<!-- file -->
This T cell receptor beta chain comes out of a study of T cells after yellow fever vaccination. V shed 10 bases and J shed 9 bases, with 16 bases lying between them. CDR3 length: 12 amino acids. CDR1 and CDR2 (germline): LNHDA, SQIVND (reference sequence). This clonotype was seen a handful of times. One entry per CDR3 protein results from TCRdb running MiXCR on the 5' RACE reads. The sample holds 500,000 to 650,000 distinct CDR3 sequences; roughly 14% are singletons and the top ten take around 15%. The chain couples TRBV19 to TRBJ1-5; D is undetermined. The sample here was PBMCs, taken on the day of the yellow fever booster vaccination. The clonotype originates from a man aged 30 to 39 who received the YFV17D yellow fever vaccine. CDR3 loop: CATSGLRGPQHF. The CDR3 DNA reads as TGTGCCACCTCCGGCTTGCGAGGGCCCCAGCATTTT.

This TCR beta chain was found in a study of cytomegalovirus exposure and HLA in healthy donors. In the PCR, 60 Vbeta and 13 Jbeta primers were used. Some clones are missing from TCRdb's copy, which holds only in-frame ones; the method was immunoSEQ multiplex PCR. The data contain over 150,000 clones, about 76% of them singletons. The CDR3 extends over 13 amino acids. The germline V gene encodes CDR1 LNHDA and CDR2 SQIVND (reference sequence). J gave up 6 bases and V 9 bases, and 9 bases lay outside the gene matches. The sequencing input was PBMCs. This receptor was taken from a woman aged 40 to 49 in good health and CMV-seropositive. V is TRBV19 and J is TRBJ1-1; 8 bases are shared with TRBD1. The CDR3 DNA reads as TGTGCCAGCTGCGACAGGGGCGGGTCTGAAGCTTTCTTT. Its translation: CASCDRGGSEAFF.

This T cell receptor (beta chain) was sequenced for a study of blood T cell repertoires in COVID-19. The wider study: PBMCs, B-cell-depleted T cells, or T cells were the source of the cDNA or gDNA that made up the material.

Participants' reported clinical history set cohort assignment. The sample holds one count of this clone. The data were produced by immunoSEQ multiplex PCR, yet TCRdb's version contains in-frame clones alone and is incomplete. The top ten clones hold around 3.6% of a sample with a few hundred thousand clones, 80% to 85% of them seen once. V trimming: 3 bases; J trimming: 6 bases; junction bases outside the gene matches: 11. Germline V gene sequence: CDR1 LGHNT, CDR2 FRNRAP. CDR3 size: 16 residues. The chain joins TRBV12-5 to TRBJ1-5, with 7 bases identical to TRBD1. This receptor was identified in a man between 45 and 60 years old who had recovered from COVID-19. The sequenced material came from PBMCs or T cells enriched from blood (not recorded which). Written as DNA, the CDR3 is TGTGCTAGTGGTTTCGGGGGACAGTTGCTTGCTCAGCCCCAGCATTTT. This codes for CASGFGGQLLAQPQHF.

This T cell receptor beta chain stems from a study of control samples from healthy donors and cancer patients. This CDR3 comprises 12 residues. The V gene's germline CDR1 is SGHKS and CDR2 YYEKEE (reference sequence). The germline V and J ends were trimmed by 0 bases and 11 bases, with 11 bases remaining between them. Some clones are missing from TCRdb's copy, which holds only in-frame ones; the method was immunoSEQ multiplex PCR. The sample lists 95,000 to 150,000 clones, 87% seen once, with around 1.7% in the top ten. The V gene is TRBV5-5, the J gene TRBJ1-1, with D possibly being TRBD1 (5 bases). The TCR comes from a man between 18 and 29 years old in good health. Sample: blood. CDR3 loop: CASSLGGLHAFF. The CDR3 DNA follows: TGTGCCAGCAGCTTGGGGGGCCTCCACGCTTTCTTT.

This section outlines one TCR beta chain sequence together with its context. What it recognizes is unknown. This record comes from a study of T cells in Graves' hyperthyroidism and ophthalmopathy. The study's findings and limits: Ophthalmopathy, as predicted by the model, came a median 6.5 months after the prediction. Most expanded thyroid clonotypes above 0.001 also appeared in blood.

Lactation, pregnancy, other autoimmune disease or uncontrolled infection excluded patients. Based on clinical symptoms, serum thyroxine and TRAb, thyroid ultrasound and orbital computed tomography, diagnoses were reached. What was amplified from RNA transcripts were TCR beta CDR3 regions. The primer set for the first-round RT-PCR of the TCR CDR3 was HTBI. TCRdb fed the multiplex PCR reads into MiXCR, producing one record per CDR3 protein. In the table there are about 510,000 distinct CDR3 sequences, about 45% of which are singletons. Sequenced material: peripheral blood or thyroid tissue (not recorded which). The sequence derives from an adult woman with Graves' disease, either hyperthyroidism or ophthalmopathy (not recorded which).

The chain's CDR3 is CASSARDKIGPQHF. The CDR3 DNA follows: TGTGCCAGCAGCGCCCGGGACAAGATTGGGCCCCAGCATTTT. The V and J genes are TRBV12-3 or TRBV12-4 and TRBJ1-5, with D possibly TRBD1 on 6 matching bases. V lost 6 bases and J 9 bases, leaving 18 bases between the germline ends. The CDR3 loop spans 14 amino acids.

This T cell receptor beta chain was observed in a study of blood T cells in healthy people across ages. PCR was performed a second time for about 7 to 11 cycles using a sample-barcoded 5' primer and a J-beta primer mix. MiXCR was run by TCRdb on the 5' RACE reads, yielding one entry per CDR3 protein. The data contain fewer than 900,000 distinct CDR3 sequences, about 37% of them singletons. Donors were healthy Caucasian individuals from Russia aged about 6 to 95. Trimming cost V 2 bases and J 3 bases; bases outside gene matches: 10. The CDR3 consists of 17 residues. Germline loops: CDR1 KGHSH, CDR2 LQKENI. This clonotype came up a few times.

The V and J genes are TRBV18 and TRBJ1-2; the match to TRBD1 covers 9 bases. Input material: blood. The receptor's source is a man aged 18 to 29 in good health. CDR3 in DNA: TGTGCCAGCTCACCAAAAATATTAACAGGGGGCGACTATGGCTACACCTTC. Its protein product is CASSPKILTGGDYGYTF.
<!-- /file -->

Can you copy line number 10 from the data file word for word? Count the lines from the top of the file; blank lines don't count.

The V and J genes are TRBV18 and TRBJ1-2; the match to TRBD1 covers 9 bases. Input material: blood. The receptor's source is a man aged 18 to 29 in good health. CDR3 in DNA: TGTGCCAGCTCACCAAAAATATTAACAGGGGGCGACTATGGCTACACCTTC. Its protein product is CASSPKILTGGDYGYTF.